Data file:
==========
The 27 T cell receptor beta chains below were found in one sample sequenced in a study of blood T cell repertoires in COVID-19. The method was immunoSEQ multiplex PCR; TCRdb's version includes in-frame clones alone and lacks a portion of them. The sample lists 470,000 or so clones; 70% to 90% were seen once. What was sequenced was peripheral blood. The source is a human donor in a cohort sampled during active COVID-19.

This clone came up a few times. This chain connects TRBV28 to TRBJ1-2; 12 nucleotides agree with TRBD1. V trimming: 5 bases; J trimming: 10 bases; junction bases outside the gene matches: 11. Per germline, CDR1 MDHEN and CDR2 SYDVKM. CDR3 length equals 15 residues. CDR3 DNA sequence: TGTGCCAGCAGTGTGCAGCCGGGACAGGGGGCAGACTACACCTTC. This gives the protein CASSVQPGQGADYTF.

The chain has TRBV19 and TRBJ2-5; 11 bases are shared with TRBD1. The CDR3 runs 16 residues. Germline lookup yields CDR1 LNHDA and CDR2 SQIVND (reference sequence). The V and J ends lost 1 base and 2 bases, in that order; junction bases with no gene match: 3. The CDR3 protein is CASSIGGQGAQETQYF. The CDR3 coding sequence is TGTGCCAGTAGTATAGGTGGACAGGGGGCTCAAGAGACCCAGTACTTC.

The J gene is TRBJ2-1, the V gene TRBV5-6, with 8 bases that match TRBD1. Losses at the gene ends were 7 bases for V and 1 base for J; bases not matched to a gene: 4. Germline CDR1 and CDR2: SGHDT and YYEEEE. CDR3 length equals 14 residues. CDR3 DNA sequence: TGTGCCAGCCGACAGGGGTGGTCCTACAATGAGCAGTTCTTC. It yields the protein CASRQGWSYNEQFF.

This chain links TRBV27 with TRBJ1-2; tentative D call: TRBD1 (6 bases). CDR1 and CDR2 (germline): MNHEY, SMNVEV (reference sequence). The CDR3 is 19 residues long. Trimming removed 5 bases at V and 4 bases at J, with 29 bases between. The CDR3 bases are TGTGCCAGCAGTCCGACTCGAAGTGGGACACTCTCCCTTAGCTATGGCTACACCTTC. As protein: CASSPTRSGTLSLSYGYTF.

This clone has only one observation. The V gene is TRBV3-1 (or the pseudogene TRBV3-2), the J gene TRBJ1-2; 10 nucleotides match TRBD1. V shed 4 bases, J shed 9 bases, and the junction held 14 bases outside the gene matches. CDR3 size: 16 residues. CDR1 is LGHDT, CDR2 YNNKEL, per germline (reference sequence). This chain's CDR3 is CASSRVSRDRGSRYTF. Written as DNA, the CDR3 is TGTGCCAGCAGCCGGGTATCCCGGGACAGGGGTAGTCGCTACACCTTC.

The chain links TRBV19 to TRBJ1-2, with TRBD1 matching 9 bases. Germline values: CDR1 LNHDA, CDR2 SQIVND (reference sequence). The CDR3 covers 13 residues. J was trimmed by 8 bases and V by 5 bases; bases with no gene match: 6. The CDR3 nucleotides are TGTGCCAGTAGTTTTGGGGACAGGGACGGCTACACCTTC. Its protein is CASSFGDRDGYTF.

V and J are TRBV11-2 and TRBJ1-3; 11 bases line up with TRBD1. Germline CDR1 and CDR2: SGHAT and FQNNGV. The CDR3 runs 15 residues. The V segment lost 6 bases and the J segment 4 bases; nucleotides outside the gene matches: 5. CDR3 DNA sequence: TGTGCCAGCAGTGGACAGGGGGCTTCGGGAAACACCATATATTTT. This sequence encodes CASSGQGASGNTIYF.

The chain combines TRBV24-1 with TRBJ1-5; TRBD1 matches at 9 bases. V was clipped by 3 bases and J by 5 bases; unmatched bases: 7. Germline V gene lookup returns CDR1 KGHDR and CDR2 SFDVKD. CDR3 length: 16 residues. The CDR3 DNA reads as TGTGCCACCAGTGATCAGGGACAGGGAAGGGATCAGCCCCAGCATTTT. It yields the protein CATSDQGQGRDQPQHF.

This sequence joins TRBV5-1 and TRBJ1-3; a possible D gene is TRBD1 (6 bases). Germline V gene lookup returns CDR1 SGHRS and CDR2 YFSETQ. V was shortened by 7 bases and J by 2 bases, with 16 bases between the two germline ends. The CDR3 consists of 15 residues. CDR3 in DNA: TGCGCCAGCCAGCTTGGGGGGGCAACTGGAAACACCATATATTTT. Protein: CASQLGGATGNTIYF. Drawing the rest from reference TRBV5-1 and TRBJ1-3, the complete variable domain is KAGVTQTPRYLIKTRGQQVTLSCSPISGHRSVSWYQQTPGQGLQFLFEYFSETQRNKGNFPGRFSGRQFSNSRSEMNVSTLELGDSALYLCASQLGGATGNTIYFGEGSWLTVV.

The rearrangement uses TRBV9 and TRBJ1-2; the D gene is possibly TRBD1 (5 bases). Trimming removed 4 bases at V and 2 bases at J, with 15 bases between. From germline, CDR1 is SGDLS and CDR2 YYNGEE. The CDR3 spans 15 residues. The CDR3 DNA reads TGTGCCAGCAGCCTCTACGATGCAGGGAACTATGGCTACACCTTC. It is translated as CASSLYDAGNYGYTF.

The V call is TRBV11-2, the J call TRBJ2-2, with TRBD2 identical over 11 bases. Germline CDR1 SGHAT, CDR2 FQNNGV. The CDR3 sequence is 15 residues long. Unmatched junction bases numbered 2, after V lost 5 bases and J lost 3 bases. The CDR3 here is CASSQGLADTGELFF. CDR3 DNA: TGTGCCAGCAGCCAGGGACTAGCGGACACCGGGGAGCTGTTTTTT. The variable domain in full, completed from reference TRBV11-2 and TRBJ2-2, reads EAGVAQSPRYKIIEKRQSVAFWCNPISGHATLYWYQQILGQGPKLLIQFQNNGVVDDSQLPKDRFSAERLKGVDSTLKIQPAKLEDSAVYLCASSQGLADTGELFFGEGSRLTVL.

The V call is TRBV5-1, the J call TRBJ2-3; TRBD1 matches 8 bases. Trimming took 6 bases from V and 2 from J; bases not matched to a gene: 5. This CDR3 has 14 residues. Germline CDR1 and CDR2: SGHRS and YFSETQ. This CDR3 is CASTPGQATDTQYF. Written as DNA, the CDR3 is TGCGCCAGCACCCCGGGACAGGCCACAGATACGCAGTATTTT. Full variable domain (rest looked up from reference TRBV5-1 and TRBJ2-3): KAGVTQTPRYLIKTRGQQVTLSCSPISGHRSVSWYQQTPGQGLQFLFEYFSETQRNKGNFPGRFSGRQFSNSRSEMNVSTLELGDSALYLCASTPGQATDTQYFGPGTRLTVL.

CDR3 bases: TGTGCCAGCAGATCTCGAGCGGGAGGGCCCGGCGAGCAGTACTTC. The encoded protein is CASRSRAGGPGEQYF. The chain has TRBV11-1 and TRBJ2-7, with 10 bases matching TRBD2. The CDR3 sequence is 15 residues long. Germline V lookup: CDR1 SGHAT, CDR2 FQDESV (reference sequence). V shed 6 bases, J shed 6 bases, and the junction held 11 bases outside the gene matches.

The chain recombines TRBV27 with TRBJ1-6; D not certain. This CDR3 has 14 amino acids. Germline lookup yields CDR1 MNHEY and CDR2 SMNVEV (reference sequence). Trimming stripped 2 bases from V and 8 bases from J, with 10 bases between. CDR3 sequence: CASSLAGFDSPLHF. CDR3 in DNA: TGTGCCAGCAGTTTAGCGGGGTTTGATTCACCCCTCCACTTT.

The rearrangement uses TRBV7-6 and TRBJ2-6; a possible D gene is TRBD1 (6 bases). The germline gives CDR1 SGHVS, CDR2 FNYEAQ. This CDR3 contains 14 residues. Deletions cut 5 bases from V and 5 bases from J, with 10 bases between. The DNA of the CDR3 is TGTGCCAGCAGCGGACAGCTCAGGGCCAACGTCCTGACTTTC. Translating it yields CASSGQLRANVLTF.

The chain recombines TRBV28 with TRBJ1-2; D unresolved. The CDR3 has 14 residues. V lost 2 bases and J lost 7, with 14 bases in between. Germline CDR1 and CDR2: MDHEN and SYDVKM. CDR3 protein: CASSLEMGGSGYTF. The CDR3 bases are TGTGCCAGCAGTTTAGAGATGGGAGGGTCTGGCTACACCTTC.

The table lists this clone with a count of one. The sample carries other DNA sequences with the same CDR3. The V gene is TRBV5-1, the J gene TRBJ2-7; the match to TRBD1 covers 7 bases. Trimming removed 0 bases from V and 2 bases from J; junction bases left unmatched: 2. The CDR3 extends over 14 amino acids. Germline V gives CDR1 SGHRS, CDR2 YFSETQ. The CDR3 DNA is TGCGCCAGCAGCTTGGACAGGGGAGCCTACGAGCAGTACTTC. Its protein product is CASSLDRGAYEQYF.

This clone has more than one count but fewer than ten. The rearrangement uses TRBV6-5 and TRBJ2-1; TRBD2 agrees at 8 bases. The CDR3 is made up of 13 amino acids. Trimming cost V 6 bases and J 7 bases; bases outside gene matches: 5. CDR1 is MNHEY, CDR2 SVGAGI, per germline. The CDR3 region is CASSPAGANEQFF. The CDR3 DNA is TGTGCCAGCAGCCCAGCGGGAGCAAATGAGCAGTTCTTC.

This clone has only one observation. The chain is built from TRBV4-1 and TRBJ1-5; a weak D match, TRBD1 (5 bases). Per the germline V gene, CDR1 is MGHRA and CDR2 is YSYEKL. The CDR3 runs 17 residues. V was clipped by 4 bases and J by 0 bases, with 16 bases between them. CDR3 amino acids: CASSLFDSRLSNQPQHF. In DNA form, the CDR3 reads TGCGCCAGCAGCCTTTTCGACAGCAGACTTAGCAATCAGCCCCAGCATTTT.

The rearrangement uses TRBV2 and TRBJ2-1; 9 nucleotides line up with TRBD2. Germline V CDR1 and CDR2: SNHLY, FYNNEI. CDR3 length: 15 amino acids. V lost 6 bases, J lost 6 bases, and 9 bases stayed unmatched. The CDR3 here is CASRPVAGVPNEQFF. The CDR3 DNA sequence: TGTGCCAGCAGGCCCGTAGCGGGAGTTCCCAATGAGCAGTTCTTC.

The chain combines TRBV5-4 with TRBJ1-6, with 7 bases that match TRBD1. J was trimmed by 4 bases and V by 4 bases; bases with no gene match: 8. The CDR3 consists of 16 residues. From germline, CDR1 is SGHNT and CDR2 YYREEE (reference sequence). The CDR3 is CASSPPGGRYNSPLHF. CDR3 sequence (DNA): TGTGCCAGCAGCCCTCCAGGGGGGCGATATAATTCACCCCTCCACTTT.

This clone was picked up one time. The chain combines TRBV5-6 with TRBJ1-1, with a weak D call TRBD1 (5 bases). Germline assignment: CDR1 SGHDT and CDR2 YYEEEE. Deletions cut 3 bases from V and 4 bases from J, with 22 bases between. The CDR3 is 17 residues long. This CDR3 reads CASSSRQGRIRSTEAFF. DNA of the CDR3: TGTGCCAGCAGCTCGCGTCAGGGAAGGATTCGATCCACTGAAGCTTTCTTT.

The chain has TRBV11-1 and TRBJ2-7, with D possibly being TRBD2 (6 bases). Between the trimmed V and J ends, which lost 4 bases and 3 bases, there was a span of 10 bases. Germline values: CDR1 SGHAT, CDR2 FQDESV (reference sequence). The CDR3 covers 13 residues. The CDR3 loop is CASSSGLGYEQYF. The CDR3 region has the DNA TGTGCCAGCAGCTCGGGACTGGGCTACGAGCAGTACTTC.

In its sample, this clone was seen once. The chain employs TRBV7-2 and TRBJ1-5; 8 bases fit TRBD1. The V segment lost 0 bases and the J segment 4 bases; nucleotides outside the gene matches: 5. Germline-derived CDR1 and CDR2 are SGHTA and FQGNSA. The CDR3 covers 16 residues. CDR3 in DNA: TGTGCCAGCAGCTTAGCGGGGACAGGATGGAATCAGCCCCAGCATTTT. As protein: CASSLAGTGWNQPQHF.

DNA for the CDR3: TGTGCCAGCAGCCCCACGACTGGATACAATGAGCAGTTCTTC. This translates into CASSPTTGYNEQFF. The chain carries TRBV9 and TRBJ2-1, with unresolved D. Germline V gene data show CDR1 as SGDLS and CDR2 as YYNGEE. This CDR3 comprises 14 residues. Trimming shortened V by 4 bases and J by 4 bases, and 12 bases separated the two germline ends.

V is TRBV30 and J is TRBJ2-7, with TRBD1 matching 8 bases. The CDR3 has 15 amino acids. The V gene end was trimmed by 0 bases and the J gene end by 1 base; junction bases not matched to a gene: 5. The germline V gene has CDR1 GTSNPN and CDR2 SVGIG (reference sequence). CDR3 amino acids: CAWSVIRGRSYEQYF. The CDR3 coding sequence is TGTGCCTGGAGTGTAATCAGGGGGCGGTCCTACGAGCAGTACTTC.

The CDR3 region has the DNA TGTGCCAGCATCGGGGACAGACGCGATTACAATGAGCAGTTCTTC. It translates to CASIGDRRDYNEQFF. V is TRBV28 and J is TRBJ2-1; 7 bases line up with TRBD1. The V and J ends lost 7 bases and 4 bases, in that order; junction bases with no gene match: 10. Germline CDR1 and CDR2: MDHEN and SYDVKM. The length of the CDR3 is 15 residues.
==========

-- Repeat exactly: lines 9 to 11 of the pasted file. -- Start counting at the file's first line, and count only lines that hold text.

The chain combines TRBV24-1 with TRBJ1-5; TRBD1 matches at 9 bases. V was clipped by 3 bases and J by 5 bases; unmatched bases: 7. Germline V gene lookup returns CDR1 KGHDR and CDR2 SFDVKD. CDR3 length: 16 residues. The CDR3 DNA reads as TGTGCCACCAGTGATCAGGGACAGGGAAGGGATCAGCCCCAGCATTTT. It yields the protein CATSDQGQGRDQPQHF.

This sequence joins TRBV5-1 and TRBJ1-3; a possible D gene is TRBD1 (6 bases). Germline V gene lookup returns CDR1 SGHRS and CDR2 YFSETQ. V was shortened by 7 bases and J by 2 bases, with 16 bases between the two germline ends. The CDR3 consists of 15 residues. CDR3 in DNA: TGCGCCAGCCAGCTTGGGGGGGCAACTGGAAACACCATATATTTT. Protein: CASQLGGATGNTIYF. Drawing the rest from reference TRBV5-1 and TRBJ1-3, the complete variable domain is KAGVTQTPRYLIKTRGQQVTLSCSPISGHRSVSWYQQTPGQGLQFLFEYFSETQRNKGNFPGRFSGRQFSNSRSEMNVSTLELGDSALYLCASQLGGATGNTIYFGEGSWLTVV.

The rearrangement uses TRBV9 and TRBJ1-2; the D gene is possibly TRBD1 (5 bases). Trimming removed 4 bases at V and 2 bases at J, with 15 bases between. From germline, CDR1 is SGDLS and CDR2 YYNGEE. The CDR3 spans 15 residues. The CDR3 DNA reads TGTGCCAGCAGCCTCTACGATGCAGGGAACTATGGCTACACCTTC. It is translated as CASSLYDAGNYGYTF.